The Lost Farm gummies are vegan-friendly, using pectin instead of gelatin (however, read carefully, because the Camino gummies are not vegan). The Petra mints are also vegan, and available in 7 flavors, including CBN and CBD blends. And the espresso bean Terra Bites are vegan, but the other flavors use milk chocolate.

Every gummy, mint, and bite is clearly portioned with 5mg THC per serving, so users with higher tolerance may find themselves eating two or three servings at a time, but no one need fear an accidentally heavy dose.

Utopia Cannabis

Utopia scores big with their famous vegan macaroons, which have won medals at the Santa Cruz Cup and the Emerald Cup, and in 2016 their CBD edible placed second at the High Times Medical Cup. They are available in five flavors including raspberry and peanut butter, and are infused with organic, indoor-grown cannabis.

Each pack contains 4 macaroons containing 50mg of THC each. Remember, the commonly recognized serving size is 10mg THC, so at $20 per bag, you’re paying a mere dollar for every 10mg.

Venice Cookie Co

VCC sprouted in California in 2008 and quickly gained fame for their unique vegan snacks, including THC-infused pretzels. Unfortunately, the pretzels have been retired, along with some classic cookie flavors, but two vegan options still remain, and are still delicious: the churro CBD blend, and a dark chocolate 2:1.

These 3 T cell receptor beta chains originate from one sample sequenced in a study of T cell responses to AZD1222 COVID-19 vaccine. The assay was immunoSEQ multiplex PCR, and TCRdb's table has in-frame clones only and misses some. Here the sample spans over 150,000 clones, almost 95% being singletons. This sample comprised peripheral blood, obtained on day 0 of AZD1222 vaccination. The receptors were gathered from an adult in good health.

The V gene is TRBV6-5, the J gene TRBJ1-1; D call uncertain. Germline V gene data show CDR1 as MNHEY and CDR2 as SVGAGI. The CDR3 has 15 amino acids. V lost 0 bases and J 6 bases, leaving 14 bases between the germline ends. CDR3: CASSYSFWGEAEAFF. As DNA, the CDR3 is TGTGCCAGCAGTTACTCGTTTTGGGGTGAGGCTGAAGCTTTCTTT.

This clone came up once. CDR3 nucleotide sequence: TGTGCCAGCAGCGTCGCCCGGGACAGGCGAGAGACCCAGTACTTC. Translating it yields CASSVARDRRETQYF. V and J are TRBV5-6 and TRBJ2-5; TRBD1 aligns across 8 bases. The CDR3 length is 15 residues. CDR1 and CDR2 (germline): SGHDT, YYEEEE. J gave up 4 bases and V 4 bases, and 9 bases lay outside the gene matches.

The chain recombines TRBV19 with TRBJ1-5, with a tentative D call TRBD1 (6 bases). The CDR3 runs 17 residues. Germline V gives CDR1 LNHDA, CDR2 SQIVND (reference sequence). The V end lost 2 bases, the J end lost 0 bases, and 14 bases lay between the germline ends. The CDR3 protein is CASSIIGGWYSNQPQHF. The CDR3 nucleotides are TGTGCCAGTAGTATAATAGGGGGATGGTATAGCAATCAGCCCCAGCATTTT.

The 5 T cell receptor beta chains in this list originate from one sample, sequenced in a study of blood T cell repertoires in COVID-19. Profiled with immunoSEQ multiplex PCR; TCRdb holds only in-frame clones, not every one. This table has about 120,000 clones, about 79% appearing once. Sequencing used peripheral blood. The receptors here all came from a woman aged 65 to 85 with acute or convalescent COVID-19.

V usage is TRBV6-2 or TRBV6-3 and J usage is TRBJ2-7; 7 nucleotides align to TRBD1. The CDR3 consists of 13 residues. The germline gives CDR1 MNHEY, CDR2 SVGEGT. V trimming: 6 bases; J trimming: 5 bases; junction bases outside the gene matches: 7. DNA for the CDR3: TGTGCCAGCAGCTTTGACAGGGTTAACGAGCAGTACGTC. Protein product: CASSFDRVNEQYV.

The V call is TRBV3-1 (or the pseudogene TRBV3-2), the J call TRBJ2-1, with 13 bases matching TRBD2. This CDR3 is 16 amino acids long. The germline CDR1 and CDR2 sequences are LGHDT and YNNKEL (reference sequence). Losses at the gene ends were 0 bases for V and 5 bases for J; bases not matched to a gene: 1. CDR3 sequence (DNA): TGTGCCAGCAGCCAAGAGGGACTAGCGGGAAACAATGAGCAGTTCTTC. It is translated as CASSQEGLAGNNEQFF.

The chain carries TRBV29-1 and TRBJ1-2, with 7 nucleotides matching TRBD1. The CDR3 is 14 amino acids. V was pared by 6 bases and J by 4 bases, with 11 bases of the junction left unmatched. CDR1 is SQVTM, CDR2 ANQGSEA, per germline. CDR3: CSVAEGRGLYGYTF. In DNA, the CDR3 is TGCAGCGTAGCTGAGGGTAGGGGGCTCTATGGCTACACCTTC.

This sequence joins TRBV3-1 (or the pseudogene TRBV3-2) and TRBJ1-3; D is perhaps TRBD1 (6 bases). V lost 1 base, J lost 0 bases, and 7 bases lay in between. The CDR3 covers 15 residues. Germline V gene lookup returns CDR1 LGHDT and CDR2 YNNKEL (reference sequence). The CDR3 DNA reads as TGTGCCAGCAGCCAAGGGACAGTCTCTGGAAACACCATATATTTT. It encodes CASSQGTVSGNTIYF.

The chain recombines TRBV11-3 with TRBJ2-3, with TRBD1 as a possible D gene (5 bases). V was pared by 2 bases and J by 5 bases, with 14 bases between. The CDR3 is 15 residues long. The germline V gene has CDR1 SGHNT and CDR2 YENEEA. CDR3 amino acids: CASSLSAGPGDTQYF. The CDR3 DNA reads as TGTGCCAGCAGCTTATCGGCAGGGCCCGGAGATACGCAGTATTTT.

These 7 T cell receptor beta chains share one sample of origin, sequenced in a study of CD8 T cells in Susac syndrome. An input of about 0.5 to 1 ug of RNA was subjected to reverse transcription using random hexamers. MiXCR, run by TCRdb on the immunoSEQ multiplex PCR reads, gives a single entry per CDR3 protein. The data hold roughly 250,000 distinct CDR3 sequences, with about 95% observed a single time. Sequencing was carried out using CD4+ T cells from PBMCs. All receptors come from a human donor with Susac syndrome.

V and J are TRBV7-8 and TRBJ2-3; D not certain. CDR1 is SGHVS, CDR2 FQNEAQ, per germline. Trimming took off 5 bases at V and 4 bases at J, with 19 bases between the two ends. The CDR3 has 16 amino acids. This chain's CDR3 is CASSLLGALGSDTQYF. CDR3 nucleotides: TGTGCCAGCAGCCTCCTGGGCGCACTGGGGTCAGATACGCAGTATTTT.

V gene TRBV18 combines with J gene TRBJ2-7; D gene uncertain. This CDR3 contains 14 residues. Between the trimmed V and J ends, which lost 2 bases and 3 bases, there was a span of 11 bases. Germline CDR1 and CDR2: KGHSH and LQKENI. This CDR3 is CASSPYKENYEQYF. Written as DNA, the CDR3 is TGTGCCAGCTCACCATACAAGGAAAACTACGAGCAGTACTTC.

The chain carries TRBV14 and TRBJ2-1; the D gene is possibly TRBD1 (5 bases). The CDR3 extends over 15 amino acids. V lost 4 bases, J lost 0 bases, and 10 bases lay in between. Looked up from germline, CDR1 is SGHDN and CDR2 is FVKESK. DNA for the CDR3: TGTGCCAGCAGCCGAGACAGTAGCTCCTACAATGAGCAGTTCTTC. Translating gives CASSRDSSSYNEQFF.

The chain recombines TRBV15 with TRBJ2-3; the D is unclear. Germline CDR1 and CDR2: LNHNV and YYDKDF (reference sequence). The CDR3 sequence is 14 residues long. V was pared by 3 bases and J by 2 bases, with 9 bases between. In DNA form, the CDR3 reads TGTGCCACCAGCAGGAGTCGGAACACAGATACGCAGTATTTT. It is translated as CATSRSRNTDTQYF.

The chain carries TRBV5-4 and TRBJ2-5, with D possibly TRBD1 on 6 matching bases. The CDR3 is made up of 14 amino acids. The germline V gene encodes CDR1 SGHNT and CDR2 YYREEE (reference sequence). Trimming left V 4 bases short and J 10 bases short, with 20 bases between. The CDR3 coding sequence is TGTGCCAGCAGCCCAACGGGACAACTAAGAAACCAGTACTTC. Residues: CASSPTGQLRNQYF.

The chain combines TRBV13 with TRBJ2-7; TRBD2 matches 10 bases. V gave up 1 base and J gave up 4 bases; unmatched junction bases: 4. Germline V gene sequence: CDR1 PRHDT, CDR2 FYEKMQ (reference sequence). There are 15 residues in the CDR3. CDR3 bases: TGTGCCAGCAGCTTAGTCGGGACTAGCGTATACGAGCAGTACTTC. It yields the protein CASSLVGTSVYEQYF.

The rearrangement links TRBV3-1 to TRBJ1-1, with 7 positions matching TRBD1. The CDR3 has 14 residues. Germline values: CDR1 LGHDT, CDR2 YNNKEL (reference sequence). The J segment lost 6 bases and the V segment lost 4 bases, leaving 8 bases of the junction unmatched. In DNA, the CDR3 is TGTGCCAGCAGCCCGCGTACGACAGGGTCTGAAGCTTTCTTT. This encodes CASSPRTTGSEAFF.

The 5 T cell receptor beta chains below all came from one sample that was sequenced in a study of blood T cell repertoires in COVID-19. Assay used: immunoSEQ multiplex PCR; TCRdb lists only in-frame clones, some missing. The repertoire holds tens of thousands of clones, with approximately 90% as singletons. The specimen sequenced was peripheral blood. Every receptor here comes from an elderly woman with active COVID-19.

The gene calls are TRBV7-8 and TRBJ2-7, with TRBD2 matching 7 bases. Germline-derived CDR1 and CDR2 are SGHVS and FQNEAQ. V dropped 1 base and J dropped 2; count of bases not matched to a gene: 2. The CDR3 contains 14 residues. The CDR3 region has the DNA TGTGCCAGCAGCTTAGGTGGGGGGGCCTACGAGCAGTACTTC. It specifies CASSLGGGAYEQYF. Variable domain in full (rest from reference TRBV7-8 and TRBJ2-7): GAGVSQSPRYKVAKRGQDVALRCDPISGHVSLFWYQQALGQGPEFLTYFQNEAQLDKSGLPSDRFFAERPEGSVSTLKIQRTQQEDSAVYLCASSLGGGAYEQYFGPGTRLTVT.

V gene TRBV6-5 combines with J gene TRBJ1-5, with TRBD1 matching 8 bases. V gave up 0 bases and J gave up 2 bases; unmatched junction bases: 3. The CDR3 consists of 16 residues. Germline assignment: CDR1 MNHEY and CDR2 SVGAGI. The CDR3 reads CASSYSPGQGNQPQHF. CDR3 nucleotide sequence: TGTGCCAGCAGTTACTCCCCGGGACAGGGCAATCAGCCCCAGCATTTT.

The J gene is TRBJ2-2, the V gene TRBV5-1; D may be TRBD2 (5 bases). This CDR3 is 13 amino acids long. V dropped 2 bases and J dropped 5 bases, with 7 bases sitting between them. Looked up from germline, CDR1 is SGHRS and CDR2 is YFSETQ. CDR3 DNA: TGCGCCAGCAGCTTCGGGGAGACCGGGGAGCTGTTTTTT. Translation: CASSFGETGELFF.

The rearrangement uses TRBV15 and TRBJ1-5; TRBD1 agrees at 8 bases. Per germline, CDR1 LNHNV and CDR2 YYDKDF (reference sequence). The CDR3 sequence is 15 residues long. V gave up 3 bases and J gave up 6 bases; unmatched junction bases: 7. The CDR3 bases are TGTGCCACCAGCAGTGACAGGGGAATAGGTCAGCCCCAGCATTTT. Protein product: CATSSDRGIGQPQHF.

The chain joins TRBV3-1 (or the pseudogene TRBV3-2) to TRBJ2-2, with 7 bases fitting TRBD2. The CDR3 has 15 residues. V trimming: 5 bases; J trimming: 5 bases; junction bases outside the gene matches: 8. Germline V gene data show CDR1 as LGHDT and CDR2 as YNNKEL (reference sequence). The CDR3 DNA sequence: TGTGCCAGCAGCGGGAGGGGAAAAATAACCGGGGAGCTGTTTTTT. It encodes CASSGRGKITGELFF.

VCC also offers a line of flavored drink concentrates called Cannabis Quenchers, which come in over a dozen different flavors including a CBN sleep formula, and can be added to any drink.


Wana has been a Colorado staple since 2010, and they have since expanded into 12 states and Canada. All of Wana’s gummies and tart candies are vegan and gluten-free, and they come in single flavors or variety packs. Each edible is a manageable 10 mg of THC.

Wana is also in the process of updating their recipes to be organic. Currently, Wana’s products in Colorado use organic sugar and tapioca syrup instead of high-fructose corn syrup, and while they are in the process of introducing these ingredients across all state markets, some products may still use older recipes, so be sure to check the label in your state to see if it’s organic. All gummies are still vegan.

Dr. Raw

Dr. Raw doesn’t offer as wide a variety as some other brands on this list, in part because the only edibles they make are their hardy candy hearts. And those hearts only come in three flavors, one of which is ominously described as “fruit-based.” Fortunately, these candy hearts are all they need to score on our list. These little lozenges are delicious and animal-friendly.